Hva folk mener - Skriv en omtale
Vi har ikke funnet noen omtaler på noen av de vanlige stedene.
Andre utgaver - Vis alle
Alluring Absurdities: Fallacies of Henry George (Classic Reprint)
Michael William Meagher
Ingen forhåndsvisning tilgjengelig - 2016
absurd according accumulated advance aggregate American amount annually asserts becomes buildings called capital cause cent consumer continue cost definitions demand desire difference dollars drawn duty employed employer equal exchange exertion existing fact five force former George give given greater hands Hence higher human hundred ignorance illustration import improved includes income increase individual industry interest labor land latter less limit lots manufacturer material means ment millions mind natural necessary obtain operatives owner paid person poor population possess poverty present produce Professor profits Progress protection prove reader reason receives relative rent respective result reward says shoes single society statement subsistence tariff taxation term theory things thousand tion true truth United wages wealth whole yield York
Side 119 - The subjects of every state ought to contribute towards the support of the government, as nearly as possible, in proportion to their respective abilities; that is, in proportion to the revenue which they respectively enjoy under the protection of the state.
Side 49 - ... (Principles of Political Economy.) All this I deny. I assert that the very reverse of these propositions is true. I assert that in any given state of civilization a greater number of people can collectively be better provided for than a smaller. I assert that the injustice of society, not the niggardliness of nature, is the cause of the want and misery which the current theory attributes to overpopulation. I assert that the new mouths which an increasing population calls into existence require...
Side 12 - Or if I take a piece of leather and work it up into a pair of shoes, the shoes are my wages — the reward of my exertion. Surely they are not drawn from capital — either my capital or any one...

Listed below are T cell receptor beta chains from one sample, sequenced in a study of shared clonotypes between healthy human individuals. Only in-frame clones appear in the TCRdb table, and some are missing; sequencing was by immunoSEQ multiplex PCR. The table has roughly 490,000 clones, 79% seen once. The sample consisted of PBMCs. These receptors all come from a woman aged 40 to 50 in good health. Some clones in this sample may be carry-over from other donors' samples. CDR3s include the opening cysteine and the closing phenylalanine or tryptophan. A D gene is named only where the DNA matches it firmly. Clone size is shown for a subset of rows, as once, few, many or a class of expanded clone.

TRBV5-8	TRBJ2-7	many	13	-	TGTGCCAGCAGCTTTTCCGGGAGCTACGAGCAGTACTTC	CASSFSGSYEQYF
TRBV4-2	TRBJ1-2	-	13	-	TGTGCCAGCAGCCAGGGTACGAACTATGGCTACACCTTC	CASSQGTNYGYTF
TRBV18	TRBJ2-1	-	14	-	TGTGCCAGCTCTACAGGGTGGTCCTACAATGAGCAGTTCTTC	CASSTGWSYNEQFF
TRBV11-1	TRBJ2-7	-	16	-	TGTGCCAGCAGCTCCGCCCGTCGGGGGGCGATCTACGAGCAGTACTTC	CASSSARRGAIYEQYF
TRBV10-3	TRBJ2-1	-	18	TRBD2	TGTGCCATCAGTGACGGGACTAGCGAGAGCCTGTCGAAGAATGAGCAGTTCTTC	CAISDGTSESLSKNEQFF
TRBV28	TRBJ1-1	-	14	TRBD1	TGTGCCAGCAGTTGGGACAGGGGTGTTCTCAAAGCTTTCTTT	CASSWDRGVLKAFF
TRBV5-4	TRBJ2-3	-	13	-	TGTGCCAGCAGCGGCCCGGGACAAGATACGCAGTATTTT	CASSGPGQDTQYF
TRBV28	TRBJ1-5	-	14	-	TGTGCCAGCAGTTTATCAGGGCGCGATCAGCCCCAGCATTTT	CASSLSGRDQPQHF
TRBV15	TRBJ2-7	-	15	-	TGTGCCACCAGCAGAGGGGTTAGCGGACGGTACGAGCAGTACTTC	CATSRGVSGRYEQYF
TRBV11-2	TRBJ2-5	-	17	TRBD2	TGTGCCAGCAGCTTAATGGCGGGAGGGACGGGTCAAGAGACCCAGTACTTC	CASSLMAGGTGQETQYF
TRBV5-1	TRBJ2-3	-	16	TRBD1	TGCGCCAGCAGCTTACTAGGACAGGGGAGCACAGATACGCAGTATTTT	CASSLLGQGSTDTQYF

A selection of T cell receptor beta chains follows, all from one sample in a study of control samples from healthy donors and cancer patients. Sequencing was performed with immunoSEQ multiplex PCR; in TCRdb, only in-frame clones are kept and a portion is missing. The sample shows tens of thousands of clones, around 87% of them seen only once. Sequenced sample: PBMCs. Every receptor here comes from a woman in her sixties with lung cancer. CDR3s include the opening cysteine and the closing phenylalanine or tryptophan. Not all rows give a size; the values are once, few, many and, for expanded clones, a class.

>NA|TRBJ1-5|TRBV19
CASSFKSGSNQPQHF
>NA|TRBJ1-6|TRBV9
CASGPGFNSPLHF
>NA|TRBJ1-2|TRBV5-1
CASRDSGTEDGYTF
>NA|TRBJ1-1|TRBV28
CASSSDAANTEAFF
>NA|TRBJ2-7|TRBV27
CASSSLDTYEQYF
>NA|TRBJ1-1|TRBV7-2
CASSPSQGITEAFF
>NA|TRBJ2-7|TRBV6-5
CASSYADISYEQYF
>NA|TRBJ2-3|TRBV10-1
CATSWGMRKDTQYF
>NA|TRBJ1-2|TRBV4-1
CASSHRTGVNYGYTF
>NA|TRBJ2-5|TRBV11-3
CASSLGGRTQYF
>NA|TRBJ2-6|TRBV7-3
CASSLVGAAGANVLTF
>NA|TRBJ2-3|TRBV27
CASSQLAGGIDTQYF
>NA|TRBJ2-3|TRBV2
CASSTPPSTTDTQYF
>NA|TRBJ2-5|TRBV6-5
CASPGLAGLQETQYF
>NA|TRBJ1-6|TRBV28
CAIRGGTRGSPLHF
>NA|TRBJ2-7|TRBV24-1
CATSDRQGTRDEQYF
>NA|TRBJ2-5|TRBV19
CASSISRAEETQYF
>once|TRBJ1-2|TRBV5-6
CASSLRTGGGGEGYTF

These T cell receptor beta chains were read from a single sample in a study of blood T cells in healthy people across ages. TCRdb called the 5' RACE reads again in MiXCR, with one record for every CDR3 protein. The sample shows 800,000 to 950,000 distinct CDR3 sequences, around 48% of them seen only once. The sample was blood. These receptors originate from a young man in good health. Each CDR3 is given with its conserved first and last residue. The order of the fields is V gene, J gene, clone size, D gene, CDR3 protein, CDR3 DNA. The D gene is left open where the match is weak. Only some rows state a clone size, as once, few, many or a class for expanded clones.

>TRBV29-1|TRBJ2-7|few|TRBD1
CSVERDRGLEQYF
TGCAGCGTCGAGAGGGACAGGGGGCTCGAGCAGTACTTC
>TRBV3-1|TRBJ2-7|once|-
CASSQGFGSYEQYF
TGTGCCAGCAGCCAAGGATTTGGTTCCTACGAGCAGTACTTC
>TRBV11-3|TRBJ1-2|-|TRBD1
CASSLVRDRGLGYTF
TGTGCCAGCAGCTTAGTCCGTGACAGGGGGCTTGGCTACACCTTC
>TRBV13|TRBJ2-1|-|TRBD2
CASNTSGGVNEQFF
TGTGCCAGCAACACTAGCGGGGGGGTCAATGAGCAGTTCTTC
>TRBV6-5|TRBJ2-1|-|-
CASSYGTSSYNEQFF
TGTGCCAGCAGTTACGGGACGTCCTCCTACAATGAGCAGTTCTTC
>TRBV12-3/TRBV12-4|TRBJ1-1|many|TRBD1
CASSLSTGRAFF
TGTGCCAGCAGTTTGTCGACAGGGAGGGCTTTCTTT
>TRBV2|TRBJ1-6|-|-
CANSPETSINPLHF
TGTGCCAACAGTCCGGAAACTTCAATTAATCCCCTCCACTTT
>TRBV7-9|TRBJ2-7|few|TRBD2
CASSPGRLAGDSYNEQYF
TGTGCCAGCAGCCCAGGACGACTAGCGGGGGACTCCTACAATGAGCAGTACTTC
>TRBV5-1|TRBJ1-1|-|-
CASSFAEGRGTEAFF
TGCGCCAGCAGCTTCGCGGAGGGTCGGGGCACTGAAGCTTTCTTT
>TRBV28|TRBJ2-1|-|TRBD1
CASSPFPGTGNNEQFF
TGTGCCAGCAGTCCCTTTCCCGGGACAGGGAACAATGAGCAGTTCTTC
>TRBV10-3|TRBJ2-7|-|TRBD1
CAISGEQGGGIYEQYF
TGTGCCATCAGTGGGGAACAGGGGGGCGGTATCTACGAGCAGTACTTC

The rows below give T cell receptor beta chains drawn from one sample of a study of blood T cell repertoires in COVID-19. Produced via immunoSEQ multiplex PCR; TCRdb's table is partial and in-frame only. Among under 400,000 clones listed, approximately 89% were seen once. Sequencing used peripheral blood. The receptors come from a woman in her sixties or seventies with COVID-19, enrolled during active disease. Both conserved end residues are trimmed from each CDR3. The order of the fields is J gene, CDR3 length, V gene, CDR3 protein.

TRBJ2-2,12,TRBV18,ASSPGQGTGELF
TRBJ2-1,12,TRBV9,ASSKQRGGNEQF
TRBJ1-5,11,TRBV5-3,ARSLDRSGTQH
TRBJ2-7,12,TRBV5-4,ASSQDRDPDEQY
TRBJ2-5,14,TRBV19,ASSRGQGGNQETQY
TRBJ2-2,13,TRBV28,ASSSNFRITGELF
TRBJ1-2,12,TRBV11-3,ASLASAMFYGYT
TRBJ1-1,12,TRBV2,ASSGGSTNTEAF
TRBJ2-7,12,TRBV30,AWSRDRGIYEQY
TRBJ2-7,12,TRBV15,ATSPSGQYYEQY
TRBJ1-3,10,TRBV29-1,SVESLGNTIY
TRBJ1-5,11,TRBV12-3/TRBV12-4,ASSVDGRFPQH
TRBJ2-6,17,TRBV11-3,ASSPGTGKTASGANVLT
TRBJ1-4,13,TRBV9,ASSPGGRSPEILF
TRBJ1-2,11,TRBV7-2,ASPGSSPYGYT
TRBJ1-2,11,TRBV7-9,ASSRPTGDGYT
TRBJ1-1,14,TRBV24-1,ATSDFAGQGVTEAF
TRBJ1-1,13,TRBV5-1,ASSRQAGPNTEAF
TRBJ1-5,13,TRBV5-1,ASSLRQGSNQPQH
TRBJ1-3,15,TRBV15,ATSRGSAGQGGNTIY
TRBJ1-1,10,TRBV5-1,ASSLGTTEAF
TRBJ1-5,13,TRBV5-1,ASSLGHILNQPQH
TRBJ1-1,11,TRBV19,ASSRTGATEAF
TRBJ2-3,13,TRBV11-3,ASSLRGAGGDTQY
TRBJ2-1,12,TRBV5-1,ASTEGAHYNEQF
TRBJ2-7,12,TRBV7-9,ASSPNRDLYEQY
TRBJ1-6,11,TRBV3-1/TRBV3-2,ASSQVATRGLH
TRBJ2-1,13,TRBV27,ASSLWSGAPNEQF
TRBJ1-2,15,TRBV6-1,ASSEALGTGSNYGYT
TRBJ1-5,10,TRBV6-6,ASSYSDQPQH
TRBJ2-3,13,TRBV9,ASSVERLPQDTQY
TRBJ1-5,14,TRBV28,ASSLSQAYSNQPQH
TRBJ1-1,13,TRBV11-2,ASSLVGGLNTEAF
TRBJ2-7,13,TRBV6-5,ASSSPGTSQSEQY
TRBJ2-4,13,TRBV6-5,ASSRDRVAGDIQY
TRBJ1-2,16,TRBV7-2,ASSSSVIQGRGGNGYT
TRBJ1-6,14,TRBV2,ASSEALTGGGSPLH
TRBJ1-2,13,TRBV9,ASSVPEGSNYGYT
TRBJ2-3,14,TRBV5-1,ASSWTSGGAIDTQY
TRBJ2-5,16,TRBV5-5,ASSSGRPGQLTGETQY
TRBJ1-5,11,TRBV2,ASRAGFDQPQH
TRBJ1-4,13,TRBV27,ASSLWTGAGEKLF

Side 48 - The new mouths require as much food as the old ones, and the hands do not produce as much. If all instruments of production were held in joint property by the whole people, and the produce divided with perfect equality among them, and if in a society thus constituted, industry were as energetic and the produce as ample as at...
Side 7 - The term land necessarily includes, not merely the surface of the earth as distinguished from the water and the air, but the whole material universe outside of man himself, for it is only by having access to land, from which his very body is drawn, that man can come in contact with or use nature. The term land embraces, in short, all natural materials, forces, and opportunities, and, therefore, nothing that is freely supplied by nature can be properly classed as capital.
Side 51 - ... after the clods have rattled upon his coffin lid. He toils in the advance, where it is cold, and there is little cheer from men, and the stones are sharp and the brambles thick. Amid the scoffs of the present and the sneers that stab like knives, he builds for the future; he cuts the trail that progressive humanity may hereafter broaden into a highroad. Into higher, grander spheres desire mounts and beckons, and a star that rises in the east leads him on.
Side 26 - While, on the one hand, industry is limited by capital, so on the other, every increase of capital gives, or is capable of giving, additional employment to industry ; and this without assignable limit.
Side i - THERE is nothing, (says Plato,) so delightful, as the hearing or the speaking of truth.' For this reason there is no conversation so agreeable as that of the man of integrity, who hears without any intention to betray, and speaks without any intention to deceive.